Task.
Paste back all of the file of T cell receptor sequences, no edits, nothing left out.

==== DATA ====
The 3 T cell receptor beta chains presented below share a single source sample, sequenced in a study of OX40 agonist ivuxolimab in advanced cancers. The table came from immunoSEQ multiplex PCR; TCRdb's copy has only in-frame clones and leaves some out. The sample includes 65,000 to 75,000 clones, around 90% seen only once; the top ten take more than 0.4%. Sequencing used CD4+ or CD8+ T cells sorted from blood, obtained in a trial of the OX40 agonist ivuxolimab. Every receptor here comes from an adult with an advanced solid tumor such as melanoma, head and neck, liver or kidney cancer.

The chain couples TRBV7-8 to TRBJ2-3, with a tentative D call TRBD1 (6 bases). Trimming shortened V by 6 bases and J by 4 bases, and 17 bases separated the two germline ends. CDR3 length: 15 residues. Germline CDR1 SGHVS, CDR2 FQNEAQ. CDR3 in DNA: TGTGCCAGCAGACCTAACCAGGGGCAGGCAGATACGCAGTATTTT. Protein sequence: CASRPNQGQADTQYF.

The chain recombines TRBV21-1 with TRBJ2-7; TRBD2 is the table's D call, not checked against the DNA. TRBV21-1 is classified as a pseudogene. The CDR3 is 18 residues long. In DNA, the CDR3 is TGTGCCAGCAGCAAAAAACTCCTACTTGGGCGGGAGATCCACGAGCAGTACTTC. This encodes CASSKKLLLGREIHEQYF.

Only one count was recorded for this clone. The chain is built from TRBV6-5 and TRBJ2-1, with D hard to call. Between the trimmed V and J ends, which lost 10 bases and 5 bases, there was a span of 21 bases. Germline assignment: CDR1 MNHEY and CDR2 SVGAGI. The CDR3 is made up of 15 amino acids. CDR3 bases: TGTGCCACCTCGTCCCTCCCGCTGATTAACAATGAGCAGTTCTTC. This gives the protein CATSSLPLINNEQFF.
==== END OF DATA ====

The 3 T cell receptor beta chains presented below share a single source sample, sequenced in a study of OX40 agonist ivuxolimab in advanced cancers. The table came from immunoSEQ multiplex PCR; TCRdb's copy has only in-frame clones and leaves some out. The sample includes 65,000 to 75,000 clones, around 90% seen only once; the top ten take more than 0.4%. Sequencing used CD4+ or CD8+ T cells sorted from blood, obtained in a trial of the OX40 agonist ivuxolimab. Every receptor here comes from an adult with an advanced solid tumor such as melanoma, head and neck, liver or kidney cancer.

The chain couples TRBV7-8 to TRBJ2-3, with a tentative D call TRBD1 (6 bases). Trimming shortened V by 6 bases and J by 4 bases, and 17 bases separated the two germline ends. CDR3 length: 15 residues. Germline CDR1 SGHVS, CDR2 FQNEAQ. CDR3 in DNA: TGTGCCAGCAGACCTAACCAGGGGCAGGCAGATACGCAGTATTTT. Protein sequence: CASRPNQGQADTQYF.

The chain recombines TRBV21-1 with TRBJ2-7; TRBD2 is the table's D call, not checked against the DNA. TRBV21-1 is classified as a pseudogene. The CDR3 is 18 residues long. In DNA, the CDR3 is TGTGCCAGCAGCAAAAAACTCCTACTTGGGCGGGAGATCCACGAGCAGTACTTC. This encodes CASSKKLLLGREIHEQYF.

Only one count was recorded for this clone. The chain is built from TRBV6-5 and TRBJ2-1, with D hard to call. Between the trimmed V and J ends, which lost 10 bases and 5 bases, there was a span of 21 bases. Germline assignment: CDR1 MNHEY and CDR2 SVGAGI. The CDR3 is made up of 15 amino acids. CDR3 bases: TGTGCCACCTCGTCCCTCCCGCTGATTAACAATGAGCAGTTCTTC. This gives the protein CATSSLPLINNEQFF.